The former head of a Birmingham logistics firm has been banned from being a company director for nine years after falsely claiming £1 million worth of work to secure advance payments from lenders.
Neil Hughes was managing director of Contact Transport, based in Garretts Green, which was founded in 1980 and specialised in haulage and parcel delivery services, counting major brands such as Amazon and UPS among its clients.
In 2011, Contact Transport was acquired by another company called Keelex 369 before it entered into a company voluntary arrangement (CVA) that same year to help manage its debts, which completed in July 2015.
It was also awarded £500,000 of taxpayers' money in 2015 to help it secure new contracts within the 'final mile' division - the last leg of a product's journey before arriving with a customer.
The Insolvency Service said the company returned to profit between 2012 and 2014 but entered into a difficult trading period and fell behind in repaying its debts to their creditors, resulting in a winding up petition being filed against it in March 2017.
Contact Transport then became insolvent and administrators were appointed in April 2017.
The Insolvency Service said further investigations had found that Contact Transport had entered into an Invoice Discounting Agreement (IDA) with an external lender which allowed the company to get advances on cash they were owed from customers rather than waiting for them to pay.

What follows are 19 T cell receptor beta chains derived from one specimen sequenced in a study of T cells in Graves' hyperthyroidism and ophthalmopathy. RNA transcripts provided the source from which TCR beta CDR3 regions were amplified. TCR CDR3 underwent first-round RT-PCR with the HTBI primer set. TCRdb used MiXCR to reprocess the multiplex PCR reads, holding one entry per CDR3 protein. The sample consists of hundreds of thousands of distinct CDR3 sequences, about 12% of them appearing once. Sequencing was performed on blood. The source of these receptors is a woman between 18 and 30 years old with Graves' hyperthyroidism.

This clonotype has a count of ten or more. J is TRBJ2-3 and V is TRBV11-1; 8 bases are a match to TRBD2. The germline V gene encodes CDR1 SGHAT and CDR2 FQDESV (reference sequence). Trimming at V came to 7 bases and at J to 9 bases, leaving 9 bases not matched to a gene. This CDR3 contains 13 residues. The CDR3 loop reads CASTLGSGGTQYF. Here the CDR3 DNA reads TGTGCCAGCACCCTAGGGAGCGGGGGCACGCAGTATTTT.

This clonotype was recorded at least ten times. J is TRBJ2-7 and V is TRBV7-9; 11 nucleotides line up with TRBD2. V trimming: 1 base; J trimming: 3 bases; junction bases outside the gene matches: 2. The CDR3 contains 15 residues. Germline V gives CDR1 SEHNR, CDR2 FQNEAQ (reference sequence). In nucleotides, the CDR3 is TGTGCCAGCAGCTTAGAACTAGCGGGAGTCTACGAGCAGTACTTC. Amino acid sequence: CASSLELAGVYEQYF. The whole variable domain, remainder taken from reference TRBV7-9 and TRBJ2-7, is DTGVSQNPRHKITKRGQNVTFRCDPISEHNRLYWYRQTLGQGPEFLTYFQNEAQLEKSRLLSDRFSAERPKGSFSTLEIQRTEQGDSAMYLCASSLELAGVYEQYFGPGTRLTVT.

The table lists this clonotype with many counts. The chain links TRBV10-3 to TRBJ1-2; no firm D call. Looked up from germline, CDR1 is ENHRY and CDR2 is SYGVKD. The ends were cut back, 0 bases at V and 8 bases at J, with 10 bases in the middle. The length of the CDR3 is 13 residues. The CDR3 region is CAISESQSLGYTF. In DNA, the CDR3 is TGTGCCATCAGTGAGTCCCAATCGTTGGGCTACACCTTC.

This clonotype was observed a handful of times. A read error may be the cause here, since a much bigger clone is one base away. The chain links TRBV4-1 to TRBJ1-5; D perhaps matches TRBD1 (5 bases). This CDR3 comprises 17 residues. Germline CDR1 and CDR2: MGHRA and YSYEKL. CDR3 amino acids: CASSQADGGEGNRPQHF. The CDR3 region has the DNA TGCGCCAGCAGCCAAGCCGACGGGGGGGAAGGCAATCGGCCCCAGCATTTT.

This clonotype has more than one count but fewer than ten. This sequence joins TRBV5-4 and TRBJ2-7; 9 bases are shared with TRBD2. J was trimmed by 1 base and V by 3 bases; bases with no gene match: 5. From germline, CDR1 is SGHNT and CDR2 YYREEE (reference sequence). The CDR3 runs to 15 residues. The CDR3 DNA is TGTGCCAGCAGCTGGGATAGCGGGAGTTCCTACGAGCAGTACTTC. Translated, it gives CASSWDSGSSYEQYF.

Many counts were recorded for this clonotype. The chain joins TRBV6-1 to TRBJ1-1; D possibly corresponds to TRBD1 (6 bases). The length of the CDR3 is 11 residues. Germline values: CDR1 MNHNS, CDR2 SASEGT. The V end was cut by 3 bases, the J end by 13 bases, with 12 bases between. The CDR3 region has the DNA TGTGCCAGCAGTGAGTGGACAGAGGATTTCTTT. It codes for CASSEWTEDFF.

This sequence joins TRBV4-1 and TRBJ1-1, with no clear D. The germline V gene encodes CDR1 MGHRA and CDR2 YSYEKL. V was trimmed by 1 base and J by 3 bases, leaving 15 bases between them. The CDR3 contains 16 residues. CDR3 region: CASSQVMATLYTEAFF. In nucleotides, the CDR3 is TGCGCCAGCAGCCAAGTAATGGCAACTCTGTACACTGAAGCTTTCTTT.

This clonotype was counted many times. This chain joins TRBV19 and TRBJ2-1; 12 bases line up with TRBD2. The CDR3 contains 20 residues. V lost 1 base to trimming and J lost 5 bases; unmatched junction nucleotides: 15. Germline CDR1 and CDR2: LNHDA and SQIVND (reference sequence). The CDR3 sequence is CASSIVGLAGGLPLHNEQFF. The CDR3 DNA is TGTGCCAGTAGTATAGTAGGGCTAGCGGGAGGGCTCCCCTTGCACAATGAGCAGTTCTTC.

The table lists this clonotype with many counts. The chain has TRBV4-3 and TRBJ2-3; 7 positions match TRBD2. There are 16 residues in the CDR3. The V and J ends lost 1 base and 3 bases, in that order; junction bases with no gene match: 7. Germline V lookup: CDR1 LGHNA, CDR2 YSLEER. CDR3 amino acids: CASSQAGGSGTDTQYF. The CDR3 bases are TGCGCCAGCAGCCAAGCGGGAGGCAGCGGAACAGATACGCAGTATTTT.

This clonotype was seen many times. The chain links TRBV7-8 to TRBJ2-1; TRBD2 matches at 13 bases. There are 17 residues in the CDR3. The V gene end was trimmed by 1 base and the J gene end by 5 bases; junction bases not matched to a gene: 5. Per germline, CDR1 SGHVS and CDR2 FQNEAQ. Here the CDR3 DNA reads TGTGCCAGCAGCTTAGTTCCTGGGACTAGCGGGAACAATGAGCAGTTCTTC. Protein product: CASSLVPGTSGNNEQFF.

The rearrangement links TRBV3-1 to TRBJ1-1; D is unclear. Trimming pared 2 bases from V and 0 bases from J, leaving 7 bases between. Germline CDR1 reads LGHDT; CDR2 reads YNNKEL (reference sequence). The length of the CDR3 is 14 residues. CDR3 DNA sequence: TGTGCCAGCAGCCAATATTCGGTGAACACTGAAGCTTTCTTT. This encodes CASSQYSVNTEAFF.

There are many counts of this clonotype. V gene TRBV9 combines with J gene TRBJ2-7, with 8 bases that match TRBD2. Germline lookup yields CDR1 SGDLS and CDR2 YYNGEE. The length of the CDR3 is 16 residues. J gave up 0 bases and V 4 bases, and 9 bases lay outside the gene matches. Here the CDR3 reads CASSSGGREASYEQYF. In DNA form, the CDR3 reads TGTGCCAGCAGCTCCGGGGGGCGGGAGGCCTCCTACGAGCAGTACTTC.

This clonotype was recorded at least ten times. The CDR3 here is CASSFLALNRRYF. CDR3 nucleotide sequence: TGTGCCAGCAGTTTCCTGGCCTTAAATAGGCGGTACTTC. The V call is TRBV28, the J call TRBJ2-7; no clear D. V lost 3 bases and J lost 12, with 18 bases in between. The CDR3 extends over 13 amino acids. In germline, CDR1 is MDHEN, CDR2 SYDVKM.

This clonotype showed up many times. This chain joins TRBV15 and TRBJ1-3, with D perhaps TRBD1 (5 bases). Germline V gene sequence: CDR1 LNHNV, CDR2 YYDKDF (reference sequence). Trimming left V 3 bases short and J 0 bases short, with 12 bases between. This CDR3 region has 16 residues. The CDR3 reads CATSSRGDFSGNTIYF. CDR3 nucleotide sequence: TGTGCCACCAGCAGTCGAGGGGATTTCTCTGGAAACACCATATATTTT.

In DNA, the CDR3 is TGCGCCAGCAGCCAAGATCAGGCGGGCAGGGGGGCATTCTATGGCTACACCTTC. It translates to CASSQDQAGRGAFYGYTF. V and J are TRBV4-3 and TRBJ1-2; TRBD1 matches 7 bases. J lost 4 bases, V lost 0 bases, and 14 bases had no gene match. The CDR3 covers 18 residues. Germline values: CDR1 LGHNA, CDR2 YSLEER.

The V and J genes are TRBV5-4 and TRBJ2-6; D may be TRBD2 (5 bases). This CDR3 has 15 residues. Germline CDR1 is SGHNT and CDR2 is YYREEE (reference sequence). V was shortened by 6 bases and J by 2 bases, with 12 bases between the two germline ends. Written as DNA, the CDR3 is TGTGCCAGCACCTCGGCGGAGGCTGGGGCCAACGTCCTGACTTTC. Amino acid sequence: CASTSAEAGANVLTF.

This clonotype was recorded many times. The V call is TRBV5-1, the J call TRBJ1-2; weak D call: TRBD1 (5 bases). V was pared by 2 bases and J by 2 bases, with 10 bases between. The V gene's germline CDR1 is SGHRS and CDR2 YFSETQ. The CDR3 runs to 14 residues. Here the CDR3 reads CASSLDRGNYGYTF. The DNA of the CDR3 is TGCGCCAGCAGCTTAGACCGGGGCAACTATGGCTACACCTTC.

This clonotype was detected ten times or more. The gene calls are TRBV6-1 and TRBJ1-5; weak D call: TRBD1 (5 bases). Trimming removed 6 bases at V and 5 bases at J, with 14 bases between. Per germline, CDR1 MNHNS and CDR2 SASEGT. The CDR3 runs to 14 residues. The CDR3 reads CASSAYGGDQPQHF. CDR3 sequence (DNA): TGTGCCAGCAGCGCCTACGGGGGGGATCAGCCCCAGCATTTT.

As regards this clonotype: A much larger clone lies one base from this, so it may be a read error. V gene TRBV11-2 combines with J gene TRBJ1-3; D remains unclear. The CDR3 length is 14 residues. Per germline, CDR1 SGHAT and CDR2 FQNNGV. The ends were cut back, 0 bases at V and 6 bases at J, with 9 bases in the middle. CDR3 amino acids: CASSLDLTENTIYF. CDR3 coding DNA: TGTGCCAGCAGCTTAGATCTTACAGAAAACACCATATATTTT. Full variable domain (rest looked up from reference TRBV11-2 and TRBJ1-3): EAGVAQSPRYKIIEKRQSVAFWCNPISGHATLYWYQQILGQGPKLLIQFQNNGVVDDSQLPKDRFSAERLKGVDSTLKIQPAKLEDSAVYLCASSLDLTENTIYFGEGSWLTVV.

But during an audit in April 2017, the lender became aware of discrepancies between what Contact Transport had claimed and what they were actually owed by their clients.
Investigators found that Mr Hughes, 51, had caused Contact Transport to claim funds for work that were higher in value than the work completed.
This resulted in the company securing increased levels of funding and cash flow to the value of just over £1 million.
He resigned as a director of Contact Transport in June this year before he provided a disqualification undertaking to the Secretary of State in July where he did not dispute he falsified claims to the lender.
He is now banned for nine years from directly or indirectly becoming involved, without the permission of the court, in the promotion, formation or management of a company.
Martin Gitner, deputy head of insolvent investigations for the Insolvency Service, said: "Securing advanced payments is a legitimate method of sourcing working capital finance.
"However, Neil Hughes submitted false documents to wrongfully and deceptively claim more money than was actually owed to Contact Transport.
"Nine years is a significant ban and this should serve as a warning to other directors that the Insolvency Service has strong enforcement powers to remove dishonest or reckless directors from operating a business for a considerable amount of time."